On her third full-length album, 2018's Kirk Franklin-produced Hiding Place, singer Tori Kelly pivots away from the secular pop of her platinum-selling 2015 album, Unbreakable Smile, and delivers a joyful set of faith-based songs that balance contemporary gospel soulfulness with warm R&B hooks. Given Kelly's move to a sleek contemporary gospel vibe, her fans who came on board with previous singles like "Dear No One" and "Could've Been Us" might worry that she has sacrificed some of her own personality and acoustic guitar-based style in service of fitting into a specific genre box. Thankfully, while there is an overall tonal shift here, the results feel organic and true to who Kelly, a practicing Christian, seems to be. One of the pleasing aspects of Hiding Place is the organic soundscape Franklin and Kelly achieve, deftly combining Stevie Wonder-esque '70s instrumentation with an ear for the ringing, sleek gospel productions Franklin is known for. Tracks like the opening "Masterpiece," featuring rapper Lecrae, and the buoyant "Sunday" find Franklin framing Kelly's highly resonant voice with vibrant gospel backing vocalists, organ, and crisp bass grooves. Elsewhere, Kelly is joined by Anthony Hamilton's vocal trio, the Hamiltones, on the passionate "Help Us to Love," and displays her knack for earnest, emotive balladry on the thoughtful "Psalm 42." Franklin himself joins her on the uplifting "Never Alone," as does singer Jonathan McReynolds for the laid-back acoustic guitar number "Just as Sure." Certainly, taken as a shift from the world of pop to gospel, there's a sense of genre exploration and discovery here, and Hiding Place is as much a Kirk Franklin production as a Tori Kelly solo album. That said, even when she is singing a song written by Franklin, as with the searching "Questions," in which she ruminates on the challenges of keeping one's faith in the face of tragedy and despair, the sentiments always feel genuine. Ultimately, while the gospel nature of the album will certainly cater to fans of Christian-based pop, the religious messages shouldn't stop Kelly's secular fans from enjoying what she's achieved here.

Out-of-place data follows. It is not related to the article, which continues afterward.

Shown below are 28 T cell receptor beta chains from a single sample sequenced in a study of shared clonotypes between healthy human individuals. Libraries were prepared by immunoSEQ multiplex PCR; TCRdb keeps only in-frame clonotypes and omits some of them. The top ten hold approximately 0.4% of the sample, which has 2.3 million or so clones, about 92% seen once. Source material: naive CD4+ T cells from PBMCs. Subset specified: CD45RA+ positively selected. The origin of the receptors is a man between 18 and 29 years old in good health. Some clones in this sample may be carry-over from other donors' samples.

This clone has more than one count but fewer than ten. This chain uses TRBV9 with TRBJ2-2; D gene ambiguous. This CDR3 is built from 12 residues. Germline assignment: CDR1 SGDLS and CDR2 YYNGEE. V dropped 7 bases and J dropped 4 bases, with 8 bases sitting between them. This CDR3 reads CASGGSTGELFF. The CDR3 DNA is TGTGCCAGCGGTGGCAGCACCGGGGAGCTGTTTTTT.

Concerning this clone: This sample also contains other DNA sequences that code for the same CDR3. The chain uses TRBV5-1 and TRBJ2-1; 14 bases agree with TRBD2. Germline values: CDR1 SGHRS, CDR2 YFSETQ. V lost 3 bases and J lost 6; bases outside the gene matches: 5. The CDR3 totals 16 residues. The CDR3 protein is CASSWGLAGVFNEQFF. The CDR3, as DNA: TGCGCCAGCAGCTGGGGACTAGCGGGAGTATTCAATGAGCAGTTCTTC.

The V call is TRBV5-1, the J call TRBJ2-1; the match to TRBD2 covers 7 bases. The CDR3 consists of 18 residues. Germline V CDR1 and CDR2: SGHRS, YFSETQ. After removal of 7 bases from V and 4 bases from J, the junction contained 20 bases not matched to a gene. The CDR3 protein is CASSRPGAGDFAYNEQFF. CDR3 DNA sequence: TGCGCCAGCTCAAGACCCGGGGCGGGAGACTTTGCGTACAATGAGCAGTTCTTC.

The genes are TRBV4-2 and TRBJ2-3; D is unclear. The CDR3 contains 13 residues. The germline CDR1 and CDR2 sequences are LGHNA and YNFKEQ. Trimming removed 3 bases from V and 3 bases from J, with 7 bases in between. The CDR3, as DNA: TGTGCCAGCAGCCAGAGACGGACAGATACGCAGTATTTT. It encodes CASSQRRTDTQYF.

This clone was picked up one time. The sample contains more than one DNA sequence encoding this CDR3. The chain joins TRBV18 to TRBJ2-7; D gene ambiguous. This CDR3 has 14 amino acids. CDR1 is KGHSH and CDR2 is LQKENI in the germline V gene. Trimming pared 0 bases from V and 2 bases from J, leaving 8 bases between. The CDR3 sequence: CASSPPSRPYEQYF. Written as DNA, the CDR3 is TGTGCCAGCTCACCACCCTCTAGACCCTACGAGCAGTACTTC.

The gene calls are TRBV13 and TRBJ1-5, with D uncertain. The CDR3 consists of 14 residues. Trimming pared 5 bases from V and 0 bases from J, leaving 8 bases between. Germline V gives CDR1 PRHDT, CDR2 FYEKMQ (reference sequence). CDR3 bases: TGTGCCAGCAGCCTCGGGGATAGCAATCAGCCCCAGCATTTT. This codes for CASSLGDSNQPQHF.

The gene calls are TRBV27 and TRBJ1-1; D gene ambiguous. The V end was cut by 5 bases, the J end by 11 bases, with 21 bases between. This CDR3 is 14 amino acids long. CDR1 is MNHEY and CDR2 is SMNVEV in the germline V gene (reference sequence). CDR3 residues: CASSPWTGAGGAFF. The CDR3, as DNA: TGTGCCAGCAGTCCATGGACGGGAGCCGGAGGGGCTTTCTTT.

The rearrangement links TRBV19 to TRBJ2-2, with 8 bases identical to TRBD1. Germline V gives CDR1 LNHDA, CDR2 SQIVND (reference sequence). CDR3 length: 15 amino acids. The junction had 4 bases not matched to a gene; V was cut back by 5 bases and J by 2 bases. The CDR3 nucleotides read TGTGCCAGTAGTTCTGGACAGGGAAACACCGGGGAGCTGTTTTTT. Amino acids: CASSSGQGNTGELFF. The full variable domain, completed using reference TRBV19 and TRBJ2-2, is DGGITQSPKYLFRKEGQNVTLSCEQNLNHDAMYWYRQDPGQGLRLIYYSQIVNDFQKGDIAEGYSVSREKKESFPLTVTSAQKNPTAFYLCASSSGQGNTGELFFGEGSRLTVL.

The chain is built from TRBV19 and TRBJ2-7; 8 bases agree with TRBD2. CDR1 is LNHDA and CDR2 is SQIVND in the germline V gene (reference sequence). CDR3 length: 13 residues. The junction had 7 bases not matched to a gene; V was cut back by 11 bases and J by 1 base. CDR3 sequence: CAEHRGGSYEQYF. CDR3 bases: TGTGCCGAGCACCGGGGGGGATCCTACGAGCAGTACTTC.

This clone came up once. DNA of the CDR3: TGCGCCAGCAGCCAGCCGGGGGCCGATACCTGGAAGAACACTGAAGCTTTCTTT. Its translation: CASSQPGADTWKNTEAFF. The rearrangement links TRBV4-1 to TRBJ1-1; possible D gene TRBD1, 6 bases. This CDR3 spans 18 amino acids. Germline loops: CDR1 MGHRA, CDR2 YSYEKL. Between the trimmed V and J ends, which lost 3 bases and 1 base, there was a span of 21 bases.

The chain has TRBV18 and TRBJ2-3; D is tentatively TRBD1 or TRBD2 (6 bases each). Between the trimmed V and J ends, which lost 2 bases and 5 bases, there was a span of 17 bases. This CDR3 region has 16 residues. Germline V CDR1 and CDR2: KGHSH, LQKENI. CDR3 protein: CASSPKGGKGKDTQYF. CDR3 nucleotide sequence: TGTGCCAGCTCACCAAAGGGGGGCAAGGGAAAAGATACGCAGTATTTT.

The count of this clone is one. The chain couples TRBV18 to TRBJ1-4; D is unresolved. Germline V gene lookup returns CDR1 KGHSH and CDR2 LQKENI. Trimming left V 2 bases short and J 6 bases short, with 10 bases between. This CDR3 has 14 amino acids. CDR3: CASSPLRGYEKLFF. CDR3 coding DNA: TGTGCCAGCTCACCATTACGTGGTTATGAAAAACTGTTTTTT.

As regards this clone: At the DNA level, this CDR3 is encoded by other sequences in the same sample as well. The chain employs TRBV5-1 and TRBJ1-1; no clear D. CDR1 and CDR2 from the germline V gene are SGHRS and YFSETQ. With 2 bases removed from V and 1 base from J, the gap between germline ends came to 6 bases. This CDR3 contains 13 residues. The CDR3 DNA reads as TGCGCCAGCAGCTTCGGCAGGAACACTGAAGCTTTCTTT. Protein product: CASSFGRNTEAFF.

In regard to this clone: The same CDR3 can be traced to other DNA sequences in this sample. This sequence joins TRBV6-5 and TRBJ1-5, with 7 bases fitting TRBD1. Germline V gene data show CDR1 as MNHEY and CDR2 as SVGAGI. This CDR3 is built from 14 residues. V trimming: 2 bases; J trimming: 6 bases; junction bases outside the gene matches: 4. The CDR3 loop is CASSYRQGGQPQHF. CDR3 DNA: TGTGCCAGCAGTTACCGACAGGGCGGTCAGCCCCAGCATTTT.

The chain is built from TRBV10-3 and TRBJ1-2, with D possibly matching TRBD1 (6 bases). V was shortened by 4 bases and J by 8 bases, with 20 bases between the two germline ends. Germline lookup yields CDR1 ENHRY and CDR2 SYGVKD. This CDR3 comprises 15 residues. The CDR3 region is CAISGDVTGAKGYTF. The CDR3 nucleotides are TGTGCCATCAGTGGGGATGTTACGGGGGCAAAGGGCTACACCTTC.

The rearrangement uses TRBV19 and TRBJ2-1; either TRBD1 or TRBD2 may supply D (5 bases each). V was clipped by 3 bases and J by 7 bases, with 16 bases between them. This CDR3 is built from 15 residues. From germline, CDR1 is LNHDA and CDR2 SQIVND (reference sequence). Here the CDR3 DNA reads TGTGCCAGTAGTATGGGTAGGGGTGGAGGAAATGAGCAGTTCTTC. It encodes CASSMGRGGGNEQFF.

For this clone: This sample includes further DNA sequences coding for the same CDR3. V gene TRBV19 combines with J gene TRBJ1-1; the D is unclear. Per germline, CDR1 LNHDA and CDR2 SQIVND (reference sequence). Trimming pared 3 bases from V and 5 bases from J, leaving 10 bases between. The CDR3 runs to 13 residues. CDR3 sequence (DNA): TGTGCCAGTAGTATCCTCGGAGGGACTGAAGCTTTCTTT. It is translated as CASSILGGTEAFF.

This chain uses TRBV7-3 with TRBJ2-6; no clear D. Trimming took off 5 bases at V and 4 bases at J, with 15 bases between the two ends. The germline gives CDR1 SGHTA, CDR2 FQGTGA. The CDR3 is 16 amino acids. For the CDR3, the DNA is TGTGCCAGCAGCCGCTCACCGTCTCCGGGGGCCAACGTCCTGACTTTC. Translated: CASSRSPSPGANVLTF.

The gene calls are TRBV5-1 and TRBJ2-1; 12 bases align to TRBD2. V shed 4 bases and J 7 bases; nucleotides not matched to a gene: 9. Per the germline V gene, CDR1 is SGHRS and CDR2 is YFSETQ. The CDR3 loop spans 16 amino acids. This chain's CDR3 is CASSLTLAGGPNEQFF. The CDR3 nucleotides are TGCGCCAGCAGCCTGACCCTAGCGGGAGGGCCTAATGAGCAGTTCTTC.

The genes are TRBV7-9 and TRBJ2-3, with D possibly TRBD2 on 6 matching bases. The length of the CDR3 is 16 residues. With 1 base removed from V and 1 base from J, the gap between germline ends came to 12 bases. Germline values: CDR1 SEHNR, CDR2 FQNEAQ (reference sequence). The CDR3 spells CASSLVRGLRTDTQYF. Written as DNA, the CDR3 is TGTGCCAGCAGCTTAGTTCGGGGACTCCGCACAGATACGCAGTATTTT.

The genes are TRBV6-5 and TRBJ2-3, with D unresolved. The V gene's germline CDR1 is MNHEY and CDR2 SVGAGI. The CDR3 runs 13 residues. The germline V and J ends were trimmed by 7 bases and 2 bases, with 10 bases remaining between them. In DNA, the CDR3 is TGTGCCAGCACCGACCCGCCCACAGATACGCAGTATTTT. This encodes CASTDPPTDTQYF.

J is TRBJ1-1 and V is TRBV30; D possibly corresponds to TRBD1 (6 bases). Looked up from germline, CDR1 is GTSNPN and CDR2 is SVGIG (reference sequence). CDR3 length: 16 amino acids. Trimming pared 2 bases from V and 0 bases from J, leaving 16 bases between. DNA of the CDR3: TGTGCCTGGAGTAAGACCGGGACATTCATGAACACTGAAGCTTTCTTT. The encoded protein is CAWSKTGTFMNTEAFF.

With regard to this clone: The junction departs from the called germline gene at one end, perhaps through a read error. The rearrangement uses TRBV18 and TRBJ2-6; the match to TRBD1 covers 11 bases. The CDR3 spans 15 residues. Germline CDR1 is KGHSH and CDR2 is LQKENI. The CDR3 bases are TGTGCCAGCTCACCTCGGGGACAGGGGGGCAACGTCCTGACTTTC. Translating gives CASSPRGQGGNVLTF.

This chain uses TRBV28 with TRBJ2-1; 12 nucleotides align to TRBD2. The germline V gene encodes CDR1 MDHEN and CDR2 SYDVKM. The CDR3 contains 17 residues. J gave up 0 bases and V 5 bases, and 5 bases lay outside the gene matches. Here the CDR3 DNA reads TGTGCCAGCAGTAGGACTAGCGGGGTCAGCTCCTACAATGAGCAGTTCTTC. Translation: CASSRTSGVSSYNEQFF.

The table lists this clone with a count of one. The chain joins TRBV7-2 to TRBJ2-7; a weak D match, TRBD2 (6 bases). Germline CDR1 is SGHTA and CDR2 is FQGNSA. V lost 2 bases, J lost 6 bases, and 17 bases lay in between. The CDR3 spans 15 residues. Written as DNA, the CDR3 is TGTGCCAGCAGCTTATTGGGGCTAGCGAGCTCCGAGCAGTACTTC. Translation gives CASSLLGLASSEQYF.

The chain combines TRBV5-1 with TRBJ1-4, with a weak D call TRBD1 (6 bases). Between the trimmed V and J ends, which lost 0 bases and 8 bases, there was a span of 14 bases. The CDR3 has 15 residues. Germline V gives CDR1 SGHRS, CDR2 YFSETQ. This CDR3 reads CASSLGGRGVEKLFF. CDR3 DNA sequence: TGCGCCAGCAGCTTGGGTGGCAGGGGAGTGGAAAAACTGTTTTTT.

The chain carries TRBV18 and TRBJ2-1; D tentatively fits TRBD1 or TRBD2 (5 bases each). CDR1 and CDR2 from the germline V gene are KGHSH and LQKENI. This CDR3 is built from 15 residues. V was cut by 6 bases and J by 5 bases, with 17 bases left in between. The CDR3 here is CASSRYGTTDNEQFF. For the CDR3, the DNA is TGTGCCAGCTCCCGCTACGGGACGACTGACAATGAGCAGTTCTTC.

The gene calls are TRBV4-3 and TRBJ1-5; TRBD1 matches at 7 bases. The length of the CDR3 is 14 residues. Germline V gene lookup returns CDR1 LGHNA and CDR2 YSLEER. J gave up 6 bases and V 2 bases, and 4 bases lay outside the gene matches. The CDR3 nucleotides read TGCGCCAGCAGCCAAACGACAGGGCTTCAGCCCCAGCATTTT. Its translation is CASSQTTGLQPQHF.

AllMusic Review by Matt Collar